In November 2003 when I went to Paris to do research for my third novel, I interviewed a number of elderly Armenian who had lived through the Occupation. One of them was Nazareth Peshdikian, a Genocide survivor who was born in Zeitoun in 1909. Orphaned in 1915, he wandered from Aleppo to Baghdad to Jerusalem before immigrating to France when he was twenty-five years old. In Paris, he had worked as a shoemaker and a cobbler. He was also an amateur actor in the Armenian theater. He told me that he had performed in plays and theatricals with the Aznavourians (the family of Charles Aznavour).
The interview was conducted in French, although he frequently slipped into Armenian. At age 93, his memory was a little foggy and when he forgot a name he was looking for, it stopped him in his narrative. Nazareth brought out his photo album, as well as an array of identity and membership cards. He told me he was “a Marxist and a humanist,” and a proud member of the Armenian Hunchakian Social Democratic Party. During the war his resistance work entailed delivering clandestine letters and putting anti-Nazi tracts in mailboxes.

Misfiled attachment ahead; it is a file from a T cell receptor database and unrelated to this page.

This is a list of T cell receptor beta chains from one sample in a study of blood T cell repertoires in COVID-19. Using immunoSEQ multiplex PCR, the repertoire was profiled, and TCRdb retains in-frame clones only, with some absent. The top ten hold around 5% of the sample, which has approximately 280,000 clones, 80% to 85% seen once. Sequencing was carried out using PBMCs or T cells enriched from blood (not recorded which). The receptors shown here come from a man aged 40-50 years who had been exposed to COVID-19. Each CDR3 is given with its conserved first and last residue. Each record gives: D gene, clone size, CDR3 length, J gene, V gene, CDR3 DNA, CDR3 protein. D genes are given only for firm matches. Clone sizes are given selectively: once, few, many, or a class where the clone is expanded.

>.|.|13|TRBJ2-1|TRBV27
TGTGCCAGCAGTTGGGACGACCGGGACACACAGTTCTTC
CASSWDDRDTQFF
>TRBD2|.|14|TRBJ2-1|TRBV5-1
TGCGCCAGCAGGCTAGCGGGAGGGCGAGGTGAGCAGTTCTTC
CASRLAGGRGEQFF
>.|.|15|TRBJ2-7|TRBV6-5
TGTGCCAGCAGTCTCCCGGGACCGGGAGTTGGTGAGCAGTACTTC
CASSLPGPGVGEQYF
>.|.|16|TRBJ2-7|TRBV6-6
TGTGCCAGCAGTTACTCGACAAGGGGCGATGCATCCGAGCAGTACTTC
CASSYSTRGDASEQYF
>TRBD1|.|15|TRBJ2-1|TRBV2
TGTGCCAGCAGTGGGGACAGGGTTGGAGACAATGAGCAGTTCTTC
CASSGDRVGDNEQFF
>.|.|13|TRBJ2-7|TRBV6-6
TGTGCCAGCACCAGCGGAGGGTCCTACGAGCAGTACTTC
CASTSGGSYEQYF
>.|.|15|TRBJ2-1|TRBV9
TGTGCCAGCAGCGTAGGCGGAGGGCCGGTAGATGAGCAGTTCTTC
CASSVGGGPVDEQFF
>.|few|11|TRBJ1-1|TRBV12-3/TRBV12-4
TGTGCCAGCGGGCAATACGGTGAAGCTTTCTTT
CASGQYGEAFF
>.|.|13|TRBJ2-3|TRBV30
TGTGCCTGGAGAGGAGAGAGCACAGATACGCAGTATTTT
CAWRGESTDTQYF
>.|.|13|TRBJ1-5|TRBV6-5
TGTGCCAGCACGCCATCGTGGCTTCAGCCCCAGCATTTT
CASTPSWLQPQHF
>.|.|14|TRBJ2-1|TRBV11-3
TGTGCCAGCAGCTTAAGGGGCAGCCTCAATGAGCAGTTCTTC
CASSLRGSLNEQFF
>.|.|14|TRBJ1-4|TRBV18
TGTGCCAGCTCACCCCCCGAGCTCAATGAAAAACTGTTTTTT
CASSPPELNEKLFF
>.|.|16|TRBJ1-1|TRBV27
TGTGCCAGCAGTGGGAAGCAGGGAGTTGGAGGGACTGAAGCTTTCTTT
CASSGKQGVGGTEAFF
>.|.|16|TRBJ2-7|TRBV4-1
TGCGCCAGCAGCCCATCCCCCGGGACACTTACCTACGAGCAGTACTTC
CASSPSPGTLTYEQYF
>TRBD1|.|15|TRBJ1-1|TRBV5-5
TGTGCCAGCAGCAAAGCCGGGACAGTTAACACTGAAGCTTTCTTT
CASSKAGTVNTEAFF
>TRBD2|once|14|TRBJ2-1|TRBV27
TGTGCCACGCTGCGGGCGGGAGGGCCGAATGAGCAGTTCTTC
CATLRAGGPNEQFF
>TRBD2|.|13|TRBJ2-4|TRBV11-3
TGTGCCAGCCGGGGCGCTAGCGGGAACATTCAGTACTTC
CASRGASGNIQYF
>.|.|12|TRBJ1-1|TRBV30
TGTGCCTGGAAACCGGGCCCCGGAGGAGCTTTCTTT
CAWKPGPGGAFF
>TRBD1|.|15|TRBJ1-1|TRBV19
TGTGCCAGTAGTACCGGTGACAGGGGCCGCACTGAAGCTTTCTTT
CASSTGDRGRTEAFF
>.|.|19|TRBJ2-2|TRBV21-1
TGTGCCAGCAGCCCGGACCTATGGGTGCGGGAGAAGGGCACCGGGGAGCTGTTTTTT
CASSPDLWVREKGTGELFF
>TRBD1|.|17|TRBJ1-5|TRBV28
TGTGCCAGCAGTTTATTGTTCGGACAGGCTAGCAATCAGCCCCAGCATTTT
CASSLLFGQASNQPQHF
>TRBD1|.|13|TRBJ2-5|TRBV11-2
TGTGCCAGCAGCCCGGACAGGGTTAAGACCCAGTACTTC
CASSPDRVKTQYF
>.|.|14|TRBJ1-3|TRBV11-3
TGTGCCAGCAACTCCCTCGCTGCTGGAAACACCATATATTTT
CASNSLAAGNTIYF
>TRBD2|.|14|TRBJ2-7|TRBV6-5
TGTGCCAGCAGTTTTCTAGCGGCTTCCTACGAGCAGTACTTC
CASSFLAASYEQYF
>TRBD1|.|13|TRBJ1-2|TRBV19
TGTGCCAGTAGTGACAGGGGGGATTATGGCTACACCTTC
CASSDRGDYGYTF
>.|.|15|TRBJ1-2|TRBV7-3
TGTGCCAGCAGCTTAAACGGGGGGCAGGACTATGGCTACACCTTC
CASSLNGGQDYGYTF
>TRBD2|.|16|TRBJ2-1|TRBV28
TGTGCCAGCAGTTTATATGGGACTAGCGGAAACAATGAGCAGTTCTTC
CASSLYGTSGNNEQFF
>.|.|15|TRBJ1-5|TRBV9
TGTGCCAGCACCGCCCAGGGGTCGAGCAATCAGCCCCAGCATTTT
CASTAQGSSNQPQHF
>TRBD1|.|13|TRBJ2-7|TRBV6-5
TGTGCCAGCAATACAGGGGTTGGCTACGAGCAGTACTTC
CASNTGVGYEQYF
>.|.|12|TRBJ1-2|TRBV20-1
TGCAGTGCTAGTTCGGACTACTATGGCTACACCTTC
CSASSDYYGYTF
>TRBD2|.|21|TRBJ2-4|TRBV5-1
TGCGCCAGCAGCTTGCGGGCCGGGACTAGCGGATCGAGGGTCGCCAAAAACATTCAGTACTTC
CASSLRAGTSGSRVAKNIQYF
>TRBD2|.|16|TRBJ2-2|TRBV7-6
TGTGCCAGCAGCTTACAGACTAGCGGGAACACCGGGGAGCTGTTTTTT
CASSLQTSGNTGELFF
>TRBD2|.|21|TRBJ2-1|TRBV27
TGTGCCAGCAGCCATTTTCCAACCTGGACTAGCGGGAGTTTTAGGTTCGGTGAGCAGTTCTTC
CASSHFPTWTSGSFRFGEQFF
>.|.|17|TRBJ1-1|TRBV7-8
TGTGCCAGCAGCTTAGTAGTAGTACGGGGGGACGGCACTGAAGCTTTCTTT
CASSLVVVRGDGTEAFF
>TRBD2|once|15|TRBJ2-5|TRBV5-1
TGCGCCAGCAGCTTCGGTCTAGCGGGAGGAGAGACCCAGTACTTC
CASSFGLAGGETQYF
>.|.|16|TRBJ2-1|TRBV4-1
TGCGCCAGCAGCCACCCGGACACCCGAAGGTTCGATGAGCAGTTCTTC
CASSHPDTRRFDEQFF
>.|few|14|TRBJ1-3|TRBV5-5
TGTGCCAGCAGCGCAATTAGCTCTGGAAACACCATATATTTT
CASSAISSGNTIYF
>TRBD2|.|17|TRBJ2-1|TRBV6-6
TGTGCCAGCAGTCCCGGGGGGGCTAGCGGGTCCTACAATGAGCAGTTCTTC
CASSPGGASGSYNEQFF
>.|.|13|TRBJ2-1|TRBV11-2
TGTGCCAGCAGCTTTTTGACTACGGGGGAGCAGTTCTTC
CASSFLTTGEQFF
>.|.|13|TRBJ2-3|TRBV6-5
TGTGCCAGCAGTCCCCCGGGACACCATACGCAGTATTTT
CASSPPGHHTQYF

In 1943, he said, the American had bombed the 15th Arrondissement of Paris where he was living. His home was destroyed. His rabbit hutch was upended, but the rabbits survived. His first wife was wounded and transported to the hospital where she died. He repeated in French and Armenian several times, almost in wonder all those decades later, “Les lapins, nabasdagnereh…the rabbits lived, but my wife died.”
For those who can read French, here is an interview with Nazareth Peshdikian (1909-2007) that was published in 2002. It includes a detailed account of his experiences during the Genocide.
February 1, 2013